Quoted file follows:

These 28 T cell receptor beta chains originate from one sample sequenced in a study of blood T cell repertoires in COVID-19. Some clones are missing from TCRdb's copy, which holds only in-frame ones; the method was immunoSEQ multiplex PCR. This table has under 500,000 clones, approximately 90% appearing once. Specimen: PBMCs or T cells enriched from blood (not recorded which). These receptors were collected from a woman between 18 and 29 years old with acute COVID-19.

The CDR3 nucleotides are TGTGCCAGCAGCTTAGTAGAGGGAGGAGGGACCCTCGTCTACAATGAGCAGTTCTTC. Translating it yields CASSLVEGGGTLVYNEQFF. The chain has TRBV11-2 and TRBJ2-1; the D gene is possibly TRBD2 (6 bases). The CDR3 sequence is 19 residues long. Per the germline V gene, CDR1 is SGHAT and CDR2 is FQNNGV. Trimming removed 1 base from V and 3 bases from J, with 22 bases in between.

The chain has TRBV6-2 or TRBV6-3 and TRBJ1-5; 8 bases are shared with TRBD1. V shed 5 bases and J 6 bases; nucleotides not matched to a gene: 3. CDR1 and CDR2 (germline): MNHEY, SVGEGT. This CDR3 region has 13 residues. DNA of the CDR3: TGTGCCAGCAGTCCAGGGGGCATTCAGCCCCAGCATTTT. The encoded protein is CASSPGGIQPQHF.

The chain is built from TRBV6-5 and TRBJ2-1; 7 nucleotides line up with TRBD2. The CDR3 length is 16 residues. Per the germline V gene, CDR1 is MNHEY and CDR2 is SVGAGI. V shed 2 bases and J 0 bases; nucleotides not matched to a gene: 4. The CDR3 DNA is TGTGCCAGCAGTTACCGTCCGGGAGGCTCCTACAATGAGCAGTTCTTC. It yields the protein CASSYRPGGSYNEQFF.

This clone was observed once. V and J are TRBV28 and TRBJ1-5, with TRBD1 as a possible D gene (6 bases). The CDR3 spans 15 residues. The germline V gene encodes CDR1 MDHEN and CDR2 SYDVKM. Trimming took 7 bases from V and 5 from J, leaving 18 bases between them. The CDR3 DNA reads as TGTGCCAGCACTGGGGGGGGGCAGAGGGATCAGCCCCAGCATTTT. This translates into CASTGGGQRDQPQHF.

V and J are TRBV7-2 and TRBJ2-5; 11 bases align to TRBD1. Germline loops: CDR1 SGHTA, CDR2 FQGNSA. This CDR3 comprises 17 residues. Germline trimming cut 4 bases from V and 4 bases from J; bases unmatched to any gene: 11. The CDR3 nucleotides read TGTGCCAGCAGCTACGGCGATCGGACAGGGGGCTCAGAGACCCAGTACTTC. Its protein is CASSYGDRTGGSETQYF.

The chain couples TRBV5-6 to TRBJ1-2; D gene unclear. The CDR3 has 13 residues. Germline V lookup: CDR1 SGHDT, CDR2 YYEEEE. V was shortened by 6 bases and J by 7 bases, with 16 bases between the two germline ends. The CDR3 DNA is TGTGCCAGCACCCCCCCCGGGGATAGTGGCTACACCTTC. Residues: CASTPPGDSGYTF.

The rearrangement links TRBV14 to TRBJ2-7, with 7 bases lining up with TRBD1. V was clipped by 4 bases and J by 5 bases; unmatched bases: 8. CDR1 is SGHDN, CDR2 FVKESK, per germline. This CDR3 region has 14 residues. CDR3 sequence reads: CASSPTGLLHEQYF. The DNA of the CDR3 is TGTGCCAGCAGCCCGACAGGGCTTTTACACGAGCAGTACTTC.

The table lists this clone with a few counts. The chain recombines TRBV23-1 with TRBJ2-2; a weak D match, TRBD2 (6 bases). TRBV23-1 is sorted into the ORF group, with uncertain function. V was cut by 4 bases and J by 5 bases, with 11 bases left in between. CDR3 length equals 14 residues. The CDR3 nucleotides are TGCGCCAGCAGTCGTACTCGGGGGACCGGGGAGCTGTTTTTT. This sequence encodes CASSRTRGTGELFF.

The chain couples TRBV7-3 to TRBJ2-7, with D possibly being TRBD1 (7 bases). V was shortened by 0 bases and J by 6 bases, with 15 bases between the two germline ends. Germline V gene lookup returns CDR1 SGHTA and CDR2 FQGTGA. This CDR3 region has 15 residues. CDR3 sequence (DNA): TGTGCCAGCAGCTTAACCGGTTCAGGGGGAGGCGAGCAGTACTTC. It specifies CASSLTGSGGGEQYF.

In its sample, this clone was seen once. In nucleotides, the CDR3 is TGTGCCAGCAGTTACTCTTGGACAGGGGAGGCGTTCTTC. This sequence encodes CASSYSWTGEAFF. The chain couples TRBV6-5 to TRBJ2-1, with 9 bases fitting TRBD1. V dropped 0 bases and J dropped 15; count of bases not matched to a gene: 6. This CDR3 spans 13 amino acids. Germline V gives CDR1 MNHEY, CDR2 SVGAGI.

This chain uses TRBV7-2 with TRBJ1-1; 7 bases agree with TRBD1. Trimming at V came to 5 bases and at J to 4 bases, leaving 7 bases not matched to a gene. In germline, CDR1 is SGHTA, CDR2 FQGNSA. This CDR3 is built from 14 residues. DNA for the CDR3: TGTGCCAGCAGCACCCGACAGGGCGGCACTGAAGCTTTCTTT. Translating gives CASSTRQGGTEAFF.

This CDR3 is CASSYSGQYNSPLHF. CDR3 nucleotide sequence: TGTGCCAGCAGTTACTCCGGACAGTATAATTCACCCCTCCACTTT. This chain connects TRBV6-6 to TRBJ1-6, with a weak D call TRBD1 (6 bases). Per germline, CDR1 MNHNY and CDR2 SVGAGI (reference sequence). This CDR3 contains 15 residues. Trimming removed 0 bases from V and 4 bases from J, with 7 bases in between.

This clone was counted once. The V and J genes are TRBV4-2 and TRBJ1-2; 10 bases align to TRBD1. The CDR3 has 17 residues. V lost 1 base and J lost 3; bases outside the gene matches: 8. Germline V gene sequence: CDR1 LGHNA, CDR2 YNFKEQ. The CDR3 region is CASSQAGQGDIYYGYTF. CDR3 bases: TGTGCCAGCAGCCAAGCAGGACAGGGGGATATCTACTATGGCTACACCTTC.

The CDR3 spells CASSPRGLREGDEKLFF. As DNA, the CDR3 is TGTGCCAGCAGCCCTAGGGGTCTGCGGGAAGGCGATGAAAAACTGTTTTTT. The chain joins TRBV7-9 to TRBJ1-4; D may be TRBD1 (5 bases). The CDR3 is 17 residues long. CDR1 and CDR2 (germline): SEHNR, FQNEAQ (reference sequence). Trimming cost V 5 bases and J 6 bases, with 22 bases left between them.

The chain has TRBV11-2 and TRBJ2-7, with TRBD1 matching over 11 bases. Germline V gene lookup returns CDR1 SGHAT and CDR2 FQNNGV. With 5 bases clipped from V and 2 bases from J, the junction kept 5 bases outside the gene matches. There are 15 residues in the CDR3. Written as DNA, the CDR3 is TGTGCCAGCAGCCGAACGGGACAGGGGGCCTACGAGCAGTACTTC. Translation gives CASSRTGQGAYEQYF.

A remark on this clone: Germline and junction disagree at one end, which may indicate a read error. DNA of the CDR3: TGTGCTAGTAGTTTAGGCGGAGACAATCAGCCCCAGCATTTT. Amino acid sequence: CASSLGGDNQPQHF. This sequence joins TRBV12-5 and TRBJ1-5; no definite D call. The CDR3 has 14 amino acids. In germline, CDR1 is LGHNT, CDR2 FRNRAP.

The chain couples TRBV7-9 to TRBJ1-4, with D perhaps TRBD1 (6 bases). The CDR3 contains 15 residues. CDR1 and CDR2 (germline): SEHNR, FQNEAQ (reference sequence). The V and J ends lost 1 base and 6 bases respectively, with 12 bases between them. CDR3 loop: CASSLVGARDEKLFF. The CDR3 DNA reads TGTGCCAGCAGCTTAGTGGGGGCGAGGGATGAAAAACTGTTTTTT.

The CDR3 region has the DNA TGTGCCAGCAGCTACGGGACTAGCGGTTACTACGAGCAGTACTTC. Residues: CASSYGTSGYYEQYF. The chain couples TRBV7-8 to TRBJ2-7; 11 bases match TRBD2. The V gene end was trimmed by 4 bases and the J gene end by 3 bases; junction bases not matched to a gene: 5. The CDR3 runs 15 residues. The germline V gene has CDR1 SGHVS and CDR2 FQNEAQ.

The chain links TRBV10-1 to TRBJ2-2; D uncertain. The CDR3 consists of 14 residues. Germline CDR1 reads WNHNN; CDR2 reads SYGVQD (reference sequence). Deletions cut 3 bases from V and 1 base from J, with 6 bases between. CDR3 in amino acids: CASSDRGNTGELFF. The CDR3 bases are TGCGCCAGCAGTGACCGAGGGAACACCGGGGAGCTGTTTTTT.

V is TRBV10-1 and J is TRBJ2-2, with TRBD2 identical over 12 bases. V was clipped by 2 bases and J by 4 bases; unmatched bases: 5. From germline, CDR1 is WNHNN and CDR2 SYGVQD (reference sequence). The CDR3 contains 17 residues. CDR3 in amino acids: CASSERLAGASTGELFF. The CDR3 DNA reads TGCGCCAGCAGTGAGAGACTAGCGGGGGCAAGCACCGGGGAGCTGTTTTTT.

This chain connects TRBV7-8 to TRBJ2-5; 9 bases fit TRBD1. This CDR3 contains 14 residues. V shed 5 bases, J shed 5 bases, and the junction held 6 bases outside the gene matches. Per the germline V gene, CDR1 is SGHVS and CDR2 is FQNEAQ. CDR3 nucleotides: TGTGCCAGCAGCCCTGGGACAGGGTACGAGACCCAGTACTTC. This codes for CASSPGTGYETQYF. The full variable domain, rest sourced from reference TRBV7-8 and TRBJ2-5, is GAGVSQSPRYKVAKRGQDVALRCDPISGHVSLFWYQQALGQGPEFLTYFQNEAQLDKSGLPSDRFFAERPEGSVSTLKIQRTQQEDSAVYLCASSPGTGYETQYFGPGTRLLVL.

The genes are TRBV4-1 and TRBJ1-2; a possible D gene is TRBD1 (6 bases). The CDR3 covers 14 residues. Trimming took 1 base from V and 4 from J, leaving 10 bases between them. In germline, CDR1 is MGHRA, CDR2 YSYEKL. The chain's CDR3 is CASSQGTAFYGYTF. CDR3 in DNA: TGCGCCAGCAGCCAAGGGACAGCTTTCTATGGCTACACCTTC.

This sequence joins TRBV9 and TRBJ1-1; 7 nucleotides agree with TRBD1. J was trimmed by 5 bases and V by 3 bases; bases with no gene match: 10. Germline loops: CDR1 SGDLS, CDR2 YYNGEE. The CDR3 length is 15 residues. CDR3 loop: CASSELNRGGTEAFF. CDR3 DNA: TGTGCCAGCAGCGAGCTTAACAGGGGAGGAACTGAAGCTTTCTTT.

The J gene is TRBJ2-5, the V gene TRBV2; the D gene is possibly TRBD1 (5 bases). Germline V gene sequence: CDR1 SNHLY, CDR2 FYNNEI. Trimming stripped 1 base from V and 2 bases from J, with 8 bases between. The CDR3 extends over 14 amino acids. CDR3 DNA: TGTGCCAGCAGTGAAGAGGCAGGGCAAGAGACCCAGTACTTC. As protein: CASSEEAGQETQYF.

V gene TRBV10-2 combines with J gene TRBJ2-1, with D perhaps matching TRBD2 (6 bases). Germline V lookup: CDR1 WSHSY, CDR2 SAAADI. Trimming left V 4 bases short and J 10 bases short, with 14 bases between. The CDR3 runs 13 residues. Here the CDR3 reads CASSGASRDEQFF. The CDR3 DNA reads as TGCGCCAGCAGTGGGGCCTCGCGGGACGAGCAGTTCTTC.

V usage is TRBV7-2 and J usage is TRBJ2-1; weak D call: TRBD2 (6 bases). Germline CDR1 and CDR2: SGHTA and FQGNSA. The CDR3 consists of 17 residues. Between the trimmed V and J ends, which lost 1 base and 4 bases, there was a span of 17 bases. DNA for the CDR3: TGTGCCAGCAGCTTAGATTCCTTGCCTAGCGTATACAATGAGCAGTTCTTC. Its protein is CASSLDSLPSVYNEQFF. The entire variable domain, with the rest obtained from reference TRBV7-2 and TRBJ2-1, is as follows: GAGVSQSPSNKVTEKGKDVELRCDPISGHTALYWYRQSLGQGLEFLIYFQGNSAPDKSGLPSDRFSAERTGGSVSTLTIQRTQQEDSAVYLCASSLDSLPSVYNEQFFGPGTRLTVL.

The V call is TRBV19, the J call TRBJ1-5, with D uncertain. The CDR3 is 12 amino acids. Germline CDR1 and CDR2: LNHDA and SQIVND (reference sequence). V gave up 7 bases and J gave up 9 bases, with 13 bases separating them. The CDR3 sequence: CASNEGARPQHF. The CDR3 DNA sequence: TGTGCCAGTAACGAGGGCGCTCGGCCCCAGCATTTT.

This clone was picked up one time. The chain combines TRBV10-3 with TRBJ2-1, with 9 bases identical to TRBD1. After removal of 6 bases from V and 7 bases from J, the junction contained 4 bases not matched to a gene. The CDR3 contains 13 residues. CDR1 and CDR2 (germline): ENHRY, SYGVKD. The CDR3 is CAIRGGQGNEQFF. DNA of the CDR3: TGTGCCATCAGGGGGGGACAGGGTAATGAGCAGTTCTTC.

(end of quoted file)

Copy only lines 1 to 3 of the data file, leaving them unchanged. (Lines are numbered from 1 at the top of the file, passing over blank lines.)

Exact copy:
These 28 T cell receptor beta chains originate from one sample sequenced in a study of blood T cell repertoires in COVID-19. Some clones are missing from TCRdb's copy, which holds only in-frame ones; the method was immunoSEQ multiplex PCR. This table has under 500,000 clones, approximately 90% appearing once. Specimen: PBMCs or T cells enriched from blood (not recorded which). These receptors were collected from a woman between 18 and 29 years old with acute COVID-19.

The CDR3 nucleotides are TGTGCCAGCAGCTTAGTAGAGGGAGGAGGGACCCTCGTCTACAATGAGCAGTTCTTC. Translating it yields CASSLVEGGGTLVYNEQFF. The chain has TRBV11-2 and TRBJ2-1; the D gene is possibly TRBD2 (6 bases). The CDR3 sequence is 19 residues long. Per the germline V gene, CDR1 is SGHAT and CDR2 is FQNNGV. Trimming removed 1 base from V and 3 bases from J, with 22 bases in between.

The chain has TRBV6-2 or TRBV6-3 and TRBJ1-5; 8 bases are shared with TRBD1. V shed 5 bases and J 6 bases; nucleotides not matched to a gene: 3. CDR1 and CDR2 (germline): MNHEY, SVGEGT. This CDR3 region has 13 residues. DNA of the CDR3: TGTGCCAGCAGTCCAGGGGGCATTCAGCCCCAGCATTTT. The encoded protein is CASSPGGIQPQHF.